I got out of the car, and told him to stay in the car, closing the door. He was agitated for a moment, but then seemed to calm down, so I let him come with us into the store, and he seemed fine.
Once in the store, we split up as we usually do, each to examine our own parts of the selection. Then I heard DVDs falling to the floor. I looked up to see Nat pulling DVDs off a shelf, glaring over at me to see my reaction. Clearly I had overestimated his calm. I walked quickly over to where Nat was. “Nat! Stop it! Sit down!” I sat him in the aisle of the store while I gathered my thoughts. I have no idea what the customers and staff thought. Remarkably, no one reacted enough for me to notice them. They must have seen and heard what Nat had done, but they were going about their movie-picking.
I told Nat to help me pick up the DVDs and put them back on the shelf. He helped me, but was clearly still agitated. I told him he wasn’t getting a video. Ben came over to show me his choice. He clearly understood the situation, and was keeping an eye on Nat as we made our way to the front of the store. In situations like this, Ben is often a target for Nat’s aggression, and Ben knew only too well how tenuous the situation was. I wanted to leave the store immediately, but I knew that Ben would be angry if he had to leave without his video, and Ben gets angry at Nat all too easily. I didn’t want to be in that dynamic again, and I didn’t want Ben to be punished for Nat’s transgressions. I was determined to pay for Ben’s video.
So we got in line. Nat was wild-eyed and looking for something to hurt. His hand reached out for the racks of candy and used videos that crowd the line. He grabbed some merchandise, and I took his hand and told him no. He did it again, and I angrily whispered, “Nat, sit down. Stop it!” and sat him in the aisle again, where he looked to see if he could reach anything. After 30 seconds, I told him to get up. The man ahead of me in line sheepishly turned around and said, “You can go ahead of me if you want.” I gladly accepted the offer.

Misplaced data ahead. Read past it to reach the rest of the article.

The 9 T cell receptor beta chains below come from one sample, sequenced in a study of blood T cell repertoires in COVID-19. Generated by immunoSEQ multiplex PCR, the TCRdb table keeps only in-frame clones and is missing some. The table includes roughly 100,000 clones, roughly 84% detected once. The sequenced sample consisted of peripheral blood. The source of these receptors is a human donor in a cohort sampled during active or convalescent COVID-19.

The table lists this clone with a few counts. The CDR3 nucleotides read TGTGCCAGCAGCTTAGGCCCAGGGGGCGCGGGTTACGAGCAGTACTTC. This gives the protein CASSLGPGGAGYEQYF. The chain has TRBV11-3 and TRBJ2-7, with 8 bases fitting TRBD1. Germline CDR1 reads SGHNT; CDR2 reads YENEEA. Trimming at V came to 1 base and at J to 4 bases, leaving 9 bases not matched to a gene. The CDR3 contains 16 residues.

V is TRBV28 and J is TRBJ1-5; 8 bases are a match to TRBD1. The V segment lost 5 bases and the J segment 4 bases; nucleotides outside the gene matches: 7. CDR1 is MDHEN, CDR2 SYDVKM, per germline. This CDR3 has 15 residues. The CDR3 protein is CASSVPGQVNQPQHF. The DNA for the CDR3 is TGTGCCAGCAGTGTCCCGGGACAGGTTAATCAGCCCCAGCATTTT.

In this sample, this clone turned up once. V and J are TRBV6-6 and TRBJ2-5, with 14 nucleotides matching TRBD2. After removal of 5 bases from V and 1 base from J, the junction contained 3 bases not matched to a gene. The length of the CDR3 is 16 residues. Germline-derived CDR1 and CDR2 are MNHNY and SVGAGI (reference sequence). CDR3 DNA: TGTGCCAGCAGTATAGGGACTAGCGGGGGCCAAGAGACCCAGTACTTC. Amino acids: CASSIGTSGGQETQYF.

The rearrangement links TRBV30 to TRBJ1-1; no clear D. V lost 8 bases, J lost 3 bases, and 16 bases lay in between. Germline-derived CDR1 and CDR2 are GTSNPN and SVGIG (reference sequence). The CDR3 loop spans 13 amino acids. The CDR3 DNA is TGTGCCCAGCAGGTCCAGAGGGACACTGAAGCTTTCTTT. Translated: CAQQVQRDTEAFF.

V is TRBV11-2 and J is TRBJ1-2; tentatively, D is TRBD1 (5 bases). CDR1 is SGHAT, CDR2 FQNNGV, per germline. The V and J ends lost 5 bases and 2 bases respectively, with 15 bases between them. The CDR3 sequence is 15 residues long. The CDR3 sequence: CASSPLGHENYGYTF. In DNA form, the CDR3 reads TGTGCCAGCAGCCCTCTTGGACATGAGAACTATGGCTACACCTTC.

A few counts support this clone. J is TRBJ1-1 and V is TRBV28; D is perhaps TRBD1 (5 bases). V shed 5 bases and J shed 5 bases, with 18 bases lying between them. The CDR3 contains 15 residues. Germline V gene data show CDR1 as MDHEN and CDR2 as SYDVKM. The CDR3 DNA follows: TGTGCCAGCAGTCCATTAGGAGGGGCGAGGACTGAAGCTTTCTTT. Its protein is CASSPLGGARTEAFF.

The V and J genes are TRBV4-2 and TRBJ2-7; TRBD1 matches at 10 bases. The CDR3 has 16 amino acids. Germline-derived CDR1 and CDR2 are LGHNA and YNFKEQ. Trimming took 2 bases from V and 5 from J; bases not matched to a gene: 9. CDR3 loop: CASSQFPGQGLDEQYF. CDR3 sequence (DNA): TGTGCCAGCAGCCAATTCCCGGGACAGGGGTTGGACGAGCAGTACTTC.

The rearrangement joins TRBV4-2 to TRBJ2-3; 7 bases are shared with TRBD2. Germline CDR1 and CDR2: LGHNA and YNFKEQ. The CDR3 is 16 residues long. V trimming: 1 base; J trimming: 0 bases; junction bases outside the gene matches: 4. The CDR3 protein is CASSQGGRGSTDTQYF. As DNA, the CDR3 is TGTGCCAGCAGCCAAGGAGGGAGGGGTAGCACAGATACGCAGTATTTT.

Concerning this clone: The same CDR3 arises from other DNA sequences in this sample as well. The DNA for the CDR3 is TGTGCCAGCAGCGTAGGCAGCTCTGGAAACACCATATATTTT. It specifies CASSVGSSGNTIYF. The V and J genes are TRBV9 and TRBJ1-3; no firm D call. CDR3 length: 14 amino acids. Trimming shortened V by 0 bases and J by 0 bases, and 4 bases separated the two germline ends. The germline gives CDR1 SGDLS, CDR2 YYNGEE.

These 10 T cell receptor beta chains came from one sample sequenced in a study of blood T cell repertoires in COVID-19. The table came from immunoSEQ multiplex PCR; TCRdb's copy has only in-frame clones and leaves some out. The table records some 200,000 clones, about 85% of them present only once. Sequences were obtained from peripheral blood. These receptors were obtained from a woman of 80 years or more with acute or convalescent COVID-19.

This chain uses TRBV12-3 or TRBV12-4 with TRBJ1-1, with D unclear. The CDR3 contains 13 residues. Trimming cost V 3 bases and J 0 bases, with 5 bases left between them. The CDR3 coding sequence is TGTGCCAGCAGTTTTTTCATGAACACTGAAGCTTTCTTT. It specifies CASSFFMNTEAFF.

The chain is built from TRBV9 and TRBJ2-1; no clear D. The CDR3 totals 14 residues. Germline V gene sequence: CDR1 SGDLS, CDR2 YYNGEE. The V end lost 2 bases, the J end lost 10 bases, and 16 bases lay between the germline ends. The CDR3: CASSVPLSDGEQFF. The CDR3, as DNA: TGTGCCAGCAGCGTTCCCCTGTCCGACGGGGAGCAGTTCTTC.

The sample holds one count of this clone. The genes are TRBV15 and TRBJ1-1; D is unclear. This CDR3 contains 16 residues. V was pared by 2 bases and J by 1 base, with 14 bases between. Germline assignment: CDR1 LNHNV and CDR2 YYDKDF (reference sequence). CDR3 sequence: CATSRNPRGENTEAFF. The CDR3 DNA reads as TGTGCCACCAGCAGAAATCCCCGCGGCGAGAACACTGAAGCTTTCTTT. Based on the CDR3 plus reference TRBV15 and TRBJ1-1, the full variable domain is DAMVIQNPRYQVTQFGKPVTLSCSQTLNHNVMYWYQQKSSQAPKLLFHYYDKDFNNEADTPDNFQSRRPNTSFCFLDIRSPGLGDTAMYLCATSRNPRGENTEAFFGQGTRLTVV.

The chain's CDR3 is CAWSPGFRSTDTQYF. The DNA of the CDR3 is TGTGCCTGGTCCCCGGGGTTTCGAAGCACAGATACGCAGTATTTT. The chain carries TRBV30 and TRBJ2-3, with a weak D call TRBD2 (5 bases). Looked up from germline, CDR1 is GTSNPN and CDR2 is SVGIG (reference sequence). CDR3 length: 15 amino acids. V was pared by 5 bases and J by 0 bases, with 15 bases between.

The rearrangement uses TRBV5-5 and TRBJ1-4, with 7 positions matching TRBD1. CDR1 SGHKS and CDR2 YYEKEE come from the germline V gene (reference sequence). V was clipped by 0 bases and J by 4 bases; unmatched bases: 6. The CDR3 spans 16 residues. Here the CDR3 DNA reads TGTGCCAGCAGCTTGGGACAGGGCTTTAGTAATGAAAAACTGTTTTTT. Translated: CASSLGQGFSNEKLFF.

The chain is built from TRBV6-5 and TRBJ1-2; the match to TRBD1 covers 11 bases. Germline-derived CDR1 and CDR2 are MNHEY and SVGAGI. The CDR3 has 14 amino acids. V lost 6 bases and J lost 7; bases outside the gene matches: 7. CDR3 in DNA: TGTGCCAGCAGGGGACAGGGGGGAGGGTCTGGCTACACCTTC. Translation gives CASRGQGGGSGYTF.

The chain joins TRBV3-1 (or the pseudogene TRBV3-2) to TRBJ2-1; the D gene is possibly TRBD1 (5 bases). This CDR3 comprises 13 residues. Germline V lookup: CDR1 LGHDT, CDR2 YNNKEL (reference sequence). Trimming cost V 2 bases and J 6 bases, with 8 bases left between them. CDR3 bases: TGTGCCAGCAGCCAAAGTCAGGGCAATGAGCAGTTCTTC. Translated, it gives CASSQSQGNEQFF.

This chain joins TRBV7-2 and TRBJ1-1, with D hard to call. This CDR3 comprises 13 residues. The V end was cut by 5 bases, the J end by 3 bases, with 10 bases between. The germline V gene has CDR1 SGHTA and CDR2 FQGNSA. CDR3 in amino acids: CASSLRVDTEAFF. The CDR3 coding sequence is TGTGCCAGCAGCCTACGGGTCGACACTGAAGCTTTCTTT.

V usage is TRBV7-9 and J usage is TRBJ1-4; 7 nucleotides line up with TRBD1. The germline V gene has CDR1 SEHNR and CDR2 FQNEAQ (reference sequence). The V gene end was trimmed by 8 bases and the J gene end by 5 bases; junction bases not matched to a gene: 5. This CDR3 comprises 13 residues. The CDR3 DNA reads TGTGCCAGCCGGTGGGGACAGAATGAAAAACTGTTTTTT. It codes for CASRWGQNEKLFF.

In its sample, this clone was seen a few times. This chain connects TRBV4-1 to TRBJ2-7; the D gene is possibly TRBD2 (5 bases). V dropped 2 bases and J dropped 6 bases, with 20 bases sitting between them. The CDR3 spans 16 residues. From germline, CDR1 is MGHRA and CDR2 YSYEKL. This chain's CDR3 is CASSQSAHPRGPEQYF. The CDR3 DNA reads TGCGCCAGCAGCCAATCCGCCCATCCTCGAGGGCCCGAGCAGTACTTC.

By now I had decided that the only way to prevent further aggression was to hold Nat’s outside hand until we were out of the store. It was awkward, and meant fumbling with my wallet and paying with one hand, but it was better than letting Nat get out of control and having to shout some more.
Finally, we were outside. Ben had his video, and Nat hadn’t actually destroyed anything. I was exhausted, but had managed to hold on to some principles. Once home, Nat seemed happy and peaceful. Maybe he hadn’t really wanted to go to the video store in the first place. Who knows?
• • •
Last Saturday was not an ordinary day, in either the highs or the lows, but was not completely atypical. Autism has intensified my parenting experience in all directions. Helping Nat as he navigates this confusing world exposes me to all sorts of interactions that my typical kids don’t have. With them, things go pretty much by the book. With Nat, who knows what’ll happen next?
It’s amazing and enheartening to see strangers help in whatever ways they can. The basketball guys and the window shade clerk were like unexpected angels. Even the customers in the video store pretending that nothing was wrong were doing what they could.
And this weekend, who knows what will happen? We’ll have haircuts and snow today, and a basketball tournament tomorrow. Maybe we’ll even go to the CVS...